E-Mail From Europe: 'We Will Match US on Net'
| NAMUR, BELGIUM
The rolling hills of southern Belgium are littered with abandoned coal mines and steel plants. Here the Industrial Revolution made its way into continental Europe in the 19th century.
But just outside of the city of Namur stands a modern Siemens-Nixdorf research lab. The German-based computer company has long produced software only for old-style mainframe computers, but recently began concentrating on PCs and the Internet. More than a dozen researchers and technicians are working on online projects, up from none a year ago.
"Europeans are finally getting on the Internet train," says project manager Emmanuel de Cocqueau. "This new technology is no longer seen as a threat but an opportunity."
Europe's Nordic fringes have long been adept on the Net, displaying higher Internet use than even in the United States. But now, after years of hesitation and outright opposition, the industrial heartland of Europe finally is rumbling toward the Information Superhighway.
In Belgium, only two service providers were listed five years ago. Now Mr. de Cocqueau says more than 100 exist. Three years ago, fewer than 50,000 European "host sites" were up and running. Today there are about 500,000, and industry analysts predict the number will double in the next five years. Many sites, they say, will appear not in English, but in French, German, and other European languages.
Playing catch-up to US
"European Internet usage [per capita] should reach American levels within a couple of years," says Ken Fraser, an analyst at Dataquest, a British computer research firm. "And because Europeans are playing catch-up, progress can go faster," he says.
This Internet boom is attracting American interest. Experienced US online merchants such as Dell Computer, Music Boulevard, and online bookseller Amazon.com are setting up European Web sites. In Britain, this has caused alarm among traditional bookstores afraid of a price war. Some, such as Waterstone's and Dillons, have responded by setting up their own Web sales sites.
London market research firm DataMonitor estimates that by 2001 nearly 7 percent of European households will make cyberpurchases totaling $3.5 billion. That's up from less than 1 percent and $96 million last year. But transatlantic tensions are mounting over how to regulate the online environment. (See story below.)
Some caution, meanwhile, is in order: Europe's Internet market at present remains much smaller than its American counterpart. In France, for example, only 1 percent of households have Internet access, compared with about 15 percent in the US. Even in Britain and Germany, the figure is no more than 3 percent.
"When it comes to the Internet, we're still three years behind the US," says Bertrand Pecquerie, CEO of World Media, a French Internet publisher. "We're still at the point where it's an intriguing experiment."
Still, change is coming fast. France, for example, initially regarded the Net as "an imperialistic American invention." The predominance of English and American control of the main Internet directory ".com" particularly galled Paris, and European Union telecommunications officials have criticized US proposals to reform the way Internet addresses are organized and regulated.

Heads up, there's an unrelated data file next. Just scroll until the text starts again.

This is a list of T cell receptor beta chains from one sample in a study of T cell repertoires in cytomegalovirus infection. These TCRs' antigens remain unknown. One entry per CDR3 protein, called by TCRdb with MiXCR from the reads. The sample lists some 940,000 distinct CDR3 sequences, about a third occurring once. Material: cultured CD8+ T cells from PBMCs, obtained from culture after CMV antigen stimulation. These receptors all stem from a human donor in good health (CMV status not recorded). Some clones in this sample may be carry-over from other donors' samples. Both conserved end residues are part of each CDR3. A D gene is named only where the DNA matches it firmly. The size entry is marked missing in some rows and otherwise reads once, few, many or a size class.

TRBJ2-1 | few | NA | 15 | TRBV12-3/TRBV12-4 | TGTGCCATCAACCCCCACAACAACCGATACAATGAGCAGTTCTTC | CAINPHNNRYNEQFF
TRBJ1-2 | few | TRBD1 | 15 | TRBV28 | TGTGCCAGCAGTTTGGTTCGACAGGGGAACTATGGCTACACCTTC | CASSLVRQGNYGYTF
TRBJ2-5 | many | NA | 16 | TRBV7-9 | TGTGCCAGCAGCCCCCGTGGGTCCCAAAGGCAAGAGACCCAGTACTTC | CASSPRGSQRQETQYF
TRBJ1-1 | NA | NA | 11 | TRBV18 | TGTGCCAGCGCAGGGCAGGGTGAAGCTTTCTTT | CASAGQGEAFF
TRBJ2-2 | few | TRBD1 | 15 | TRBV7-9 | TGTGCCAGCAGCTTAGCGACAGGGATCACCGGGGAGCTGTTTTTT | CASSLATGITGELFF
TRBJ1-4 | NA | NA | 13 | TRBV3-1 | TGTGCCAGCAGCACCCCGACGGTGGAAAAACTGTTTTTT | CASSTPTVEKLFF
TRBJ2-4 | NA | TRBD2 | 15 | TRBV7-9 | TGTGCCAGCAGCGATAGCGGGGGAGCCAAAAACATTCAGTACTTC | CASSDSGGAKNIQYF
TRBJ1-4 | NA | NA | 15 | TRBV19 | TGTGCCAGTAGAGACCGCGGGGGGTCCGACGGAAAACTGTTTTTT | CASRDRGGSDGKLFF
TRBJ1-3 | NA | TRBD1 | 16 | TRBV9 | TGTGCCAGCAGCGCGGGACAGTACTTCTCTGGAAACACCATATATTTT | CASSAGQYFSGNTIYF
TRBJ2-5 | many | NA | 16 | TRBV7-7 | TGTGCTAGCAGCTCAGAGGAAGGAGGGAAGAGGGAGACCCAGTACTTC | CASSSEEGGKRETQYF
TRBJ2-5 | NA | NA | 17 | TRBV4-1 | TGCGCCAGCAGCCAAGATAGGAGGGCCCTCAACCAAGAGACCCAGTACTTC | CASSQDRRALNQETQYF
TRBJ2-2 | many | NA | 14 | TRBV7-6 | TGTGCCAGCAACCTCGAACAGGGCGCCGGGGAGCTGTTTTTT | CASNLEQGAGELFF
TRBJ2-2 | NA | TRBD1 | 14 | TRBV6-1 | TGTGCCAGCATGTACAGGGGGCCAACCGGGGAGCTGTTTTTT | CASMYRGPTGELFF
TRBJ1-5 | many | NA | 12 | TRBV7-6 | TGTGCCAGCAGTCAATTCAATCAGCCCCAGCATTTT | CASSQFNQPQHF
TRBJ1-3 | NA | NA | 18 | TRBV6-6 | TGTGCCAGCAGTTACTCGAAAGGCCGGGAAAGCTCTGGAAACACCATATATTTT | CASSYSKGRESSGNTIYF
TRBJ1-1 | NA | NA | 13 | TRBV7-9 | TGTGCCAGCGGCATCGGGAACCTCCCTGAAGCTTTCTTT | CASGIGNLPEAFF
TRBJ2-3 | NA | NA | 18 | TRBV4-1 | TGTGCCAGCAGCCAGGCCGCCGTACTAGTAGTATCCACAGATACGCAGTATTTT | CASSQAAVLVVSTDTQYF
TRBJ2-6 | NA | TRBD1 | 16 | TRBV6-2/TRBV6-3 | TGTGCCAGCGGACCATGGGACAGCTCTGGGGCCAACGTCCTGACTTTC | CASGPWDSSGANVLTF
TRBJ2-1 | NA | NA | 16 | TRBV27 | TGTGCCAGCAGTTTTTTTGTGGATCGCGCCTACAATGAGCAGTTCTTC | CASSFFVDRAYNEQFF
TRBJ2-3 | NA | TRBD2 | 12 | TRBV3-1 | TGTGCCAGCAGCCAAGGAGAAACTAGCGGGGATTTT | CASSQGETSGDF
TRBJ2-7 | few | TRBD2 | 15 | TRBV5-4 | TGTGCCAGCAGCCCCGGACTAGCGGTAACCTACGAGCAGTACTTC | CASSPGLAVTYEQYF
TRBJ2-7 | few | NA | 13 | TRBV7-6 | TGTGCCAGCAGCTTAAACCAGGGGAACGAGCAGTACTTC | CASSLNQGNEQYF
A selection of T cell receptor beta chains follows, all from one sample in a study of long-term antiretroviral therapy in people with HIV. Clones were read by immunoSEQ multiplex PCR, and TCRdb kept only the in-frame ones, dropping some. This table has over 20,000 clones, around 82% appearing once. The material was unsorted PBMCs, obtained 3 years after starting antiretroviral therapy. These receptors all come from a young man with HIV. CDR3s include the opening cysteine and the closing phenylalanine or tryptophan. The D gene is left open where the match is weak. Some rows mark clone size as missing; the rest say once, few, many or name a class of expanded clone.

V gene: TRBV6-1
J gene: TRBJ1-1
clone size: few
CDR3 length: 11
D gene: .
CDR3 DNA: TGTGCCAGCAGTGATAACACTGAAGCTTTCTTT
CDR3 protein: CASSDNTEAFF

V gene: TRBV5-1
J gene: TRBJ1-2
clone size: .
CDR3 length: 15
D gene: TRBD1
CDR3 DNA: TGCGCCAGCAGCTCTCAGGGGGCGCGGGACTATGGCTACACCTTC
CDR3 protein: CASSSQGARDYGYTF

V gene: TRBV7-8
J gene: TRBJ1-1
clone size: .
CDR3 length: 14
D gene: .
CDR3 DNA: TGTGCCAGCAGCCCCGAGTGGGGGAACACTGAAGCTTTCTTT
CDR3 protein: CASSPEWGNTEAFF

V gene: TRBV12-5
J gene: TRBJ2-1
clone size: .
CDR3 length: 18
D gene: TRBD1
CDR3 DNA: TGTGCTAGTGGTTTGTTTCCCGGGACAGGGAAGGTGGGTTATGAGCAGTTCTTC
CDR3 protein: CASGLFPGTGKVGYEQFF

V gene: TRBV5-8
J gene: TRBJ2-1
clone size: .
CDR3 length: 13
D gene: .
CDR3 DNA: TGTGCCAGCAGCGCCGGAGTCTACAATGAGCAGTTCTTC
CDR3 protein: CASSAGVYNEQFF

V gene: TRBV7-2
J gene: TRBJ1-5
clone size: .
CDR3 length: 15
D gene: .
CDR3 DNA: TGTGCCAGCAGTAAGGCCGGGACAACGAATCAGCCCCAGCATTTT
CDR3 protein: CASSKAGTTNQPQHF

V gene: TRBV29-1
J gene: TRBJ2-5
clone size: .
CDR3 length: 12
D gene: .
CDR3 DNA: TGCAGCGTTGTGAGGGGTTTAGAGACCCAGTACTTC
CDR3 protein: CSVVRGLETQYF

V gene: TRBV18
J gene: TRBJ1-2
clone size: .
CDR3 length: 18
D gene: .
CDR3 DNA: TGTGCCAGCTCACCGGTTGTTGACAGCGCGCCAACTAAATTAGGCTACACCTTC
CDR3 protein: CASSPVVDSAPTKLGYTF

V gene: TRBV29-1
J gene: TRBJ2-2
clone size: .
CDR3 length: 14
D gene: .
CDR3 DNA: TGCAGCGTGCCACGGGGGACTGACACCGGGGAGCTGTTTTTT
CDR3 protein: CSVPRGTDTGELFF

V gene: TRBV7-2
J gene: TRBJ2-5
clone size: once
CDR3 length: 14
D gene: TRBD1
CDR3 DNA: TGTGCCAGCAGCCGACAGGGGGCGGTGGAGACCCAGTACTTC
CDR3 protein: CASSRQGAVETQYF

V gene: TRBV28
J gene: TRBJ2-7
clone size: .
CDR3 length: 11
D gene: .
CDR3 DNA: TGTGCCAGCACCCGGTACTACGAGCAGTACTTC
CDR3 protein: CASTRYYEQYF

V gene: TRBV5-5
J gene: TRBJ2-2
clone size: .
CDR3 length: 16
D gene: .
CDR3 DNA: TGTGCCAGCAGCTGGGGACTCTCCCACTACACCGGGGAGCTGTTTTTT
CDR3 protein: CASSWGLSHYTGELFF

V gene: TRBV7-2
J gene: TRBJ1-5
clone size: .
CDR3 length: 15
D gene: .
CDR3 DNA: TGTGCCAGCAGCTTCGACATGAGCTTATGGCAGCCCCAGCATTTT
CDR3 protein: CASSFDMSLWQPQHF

But during a speech late last year, French Prime Minister Lionel Jospin put a priority on getting his country hooked up to the Internet. "Failure to do so could rapidly have serious consequences on competitiveness and jobs," he said.
Clearing away barriers
As barriers are lifted from on top, changes from the bottom are clearing the way for increased Internet access. While local telephone calls are relatively cheap in the US, they have long cost a fortune in Europe, where telephone monopolies have not offered high-speed data transmission facilities. Telecom deregulation is ending these problems. In Finland, for example, most analysts cite the country's early telephone deregulation with spurring phenomenal Net use. Now, even long-stubborn giants such as Deutsche Telekom and France Telecom have begun to lower prices. And many nimble newcomers, such as WorldCom in the US, have started offering Europeans low-cost "all-in-one" voice data systems.
In some ways, Europe may even jump out in front of the US. Although Europeans own far fewer personal computers than Americans, they own many more digital TVs and digital cell phones than their US counterparts. So when the Internet finally comes to Europe in a big way, many analysts believe it will be via a Web TV or Web phone. "You have to look at new types of Internet distribution here in Europe," says Dataquest Internet analyst Fraser.
France's Compagnie Generale des Eaux already has developed cheap, high-speed Internet access over digital television satellite and cable television connections. "This TV system runs the Internet 50 times faster than an ordinary telephone line," says Stephane Treppoz, the company's director for interactive media.
Creating local content in local languages will accelerate Internet use. Mr. Treppoz says he has found Net users tuned in most to local news and weather reports.
When Mr. Pecquerie's World Media set up shop two years ago to produce Web sites, all his work was in English. Then this year, he got his first contract in French, for a Web magazine covering the upcoming 1998 Soccer World Cup. And he has starting selling sites to clients in Japan and elsewhere. Although the US remains a dominant force, Pecquerie says, "The Web no longer is just an American invention."
Back in Belgium, de Cocqueau connects to the Web to show off his latest project: a virtual store, picturing shelves full of goods.
"We'll soon be up and running - just like in America," he vows.